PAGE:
You look like hell.
"Yes, I'd noticed, thank you," he all but growled quietly.
This time when Erik spoke up again there was true anxiousness behind the voice in his mind. Seriousness.
Charles, are you sure this is all right? Are you all right with me here? Somehow I don't know if this is…healthy.
Charles moved away from the mirror to bring the medicine bottle back to his suitcase. "We've already determined that we need to find an alternative. If having two consciousnesses in my mind is not the best idea…well we do already know that we'll be looking for another solution anyhow. Don't worry about it."
I don't want to hurt you.
"Erik, stop," he said, and stopped in his tracks himself, in the middle of the room between the two short rows of beds. "This isn't…something else, that you're talking about. This is you. Your life. If you weren't here with me you wouldn't be here, and I won't have you considering that particular alternative. Whether your presence is detrimental or not doesn't matter—and I'm telling you that it isn't. Besides that, we have no other choice at the moment, until we can find one. So there is no point in worrying about it, because there is nothing we can do. Understood?"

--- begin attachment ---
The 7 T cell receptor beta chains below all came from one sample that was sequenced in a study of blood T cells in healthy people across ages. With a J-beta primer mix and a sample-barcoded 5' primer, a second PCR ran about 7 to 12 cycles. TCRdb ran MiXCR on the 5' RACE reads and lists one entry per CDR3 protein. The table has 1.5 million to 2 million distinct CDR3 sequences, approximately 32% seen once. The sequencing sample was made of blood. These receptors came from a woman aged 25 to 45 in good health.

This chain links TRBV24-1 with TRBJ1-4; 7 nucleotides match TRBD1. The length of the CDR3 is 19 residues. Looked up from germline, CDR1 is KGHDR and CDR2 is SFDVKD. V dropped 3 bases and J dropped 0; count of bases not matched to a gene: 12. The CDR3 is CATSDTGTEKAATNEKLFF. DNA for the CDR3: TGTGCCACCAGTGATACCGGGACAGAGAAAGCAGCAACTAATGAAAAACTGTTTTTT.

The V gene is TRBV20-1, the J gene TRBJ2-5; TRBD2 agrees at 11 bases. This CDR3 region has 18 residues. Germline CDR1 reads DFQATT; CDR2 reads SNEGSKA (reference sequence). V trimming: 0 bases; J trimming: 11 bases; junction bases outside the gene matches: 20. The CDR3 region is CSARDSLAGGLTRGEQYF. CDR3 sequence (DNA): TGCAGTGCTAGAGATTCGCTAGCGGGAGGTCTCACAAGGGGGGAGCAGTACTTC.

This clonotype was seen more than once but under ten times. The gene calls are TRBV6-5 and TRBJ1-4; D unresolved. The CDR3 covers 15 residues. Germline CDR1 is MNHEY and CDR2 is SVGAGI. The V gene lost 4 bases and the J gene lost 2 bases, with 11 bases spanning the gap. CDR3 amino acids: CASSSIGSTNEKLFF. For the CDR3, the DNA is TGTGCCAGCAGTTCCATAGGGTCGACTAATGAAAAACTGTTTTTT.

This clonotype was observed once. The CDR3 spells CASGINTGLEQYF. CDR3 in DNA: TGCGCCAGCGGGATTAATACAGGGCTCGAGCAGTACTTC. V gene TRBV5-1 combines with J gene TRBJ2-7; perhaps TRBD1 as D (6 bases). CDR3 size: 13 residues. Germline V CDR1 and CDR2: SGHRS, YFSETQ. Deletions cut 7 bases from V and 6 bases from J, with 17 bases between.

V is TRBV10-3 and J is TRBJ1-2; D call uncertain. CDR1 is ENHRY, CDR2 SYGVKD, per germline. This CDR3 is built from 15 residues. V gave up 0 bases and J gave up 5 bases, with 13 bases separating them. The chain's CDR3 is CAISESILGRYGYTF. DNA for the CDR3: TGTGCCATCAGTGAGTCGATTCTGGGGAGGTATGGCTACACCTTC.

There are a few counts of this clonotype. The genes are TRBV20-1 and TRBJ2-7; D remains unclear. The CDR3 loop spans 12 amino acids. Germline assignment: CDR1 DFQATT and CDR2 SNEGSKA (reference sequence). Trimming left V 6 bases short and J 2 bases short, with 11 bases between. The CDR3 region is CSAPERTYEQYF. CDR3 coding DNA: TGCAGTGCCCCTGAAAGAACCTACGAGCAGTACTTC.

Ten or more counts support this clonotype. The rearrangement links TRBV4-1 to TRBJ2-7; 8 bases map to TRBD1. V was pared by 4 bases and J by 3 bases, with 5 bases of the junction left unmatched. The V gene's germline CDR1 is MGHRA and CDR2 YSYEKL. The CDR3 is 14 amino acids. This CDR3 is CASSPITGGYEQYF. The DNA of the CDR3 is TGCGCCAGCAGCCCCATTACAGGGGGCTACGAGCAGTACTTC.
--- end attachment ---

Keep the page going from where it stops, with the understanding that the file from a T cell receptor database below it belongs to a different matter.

It was more commanding than he had ever, ever been with Erik, but the sudden panic in his chest forced it from him.
Fine, Erik replied tersely. And then, For now.
It was good enough. For now.
"Good," he sighed aloud. "Good."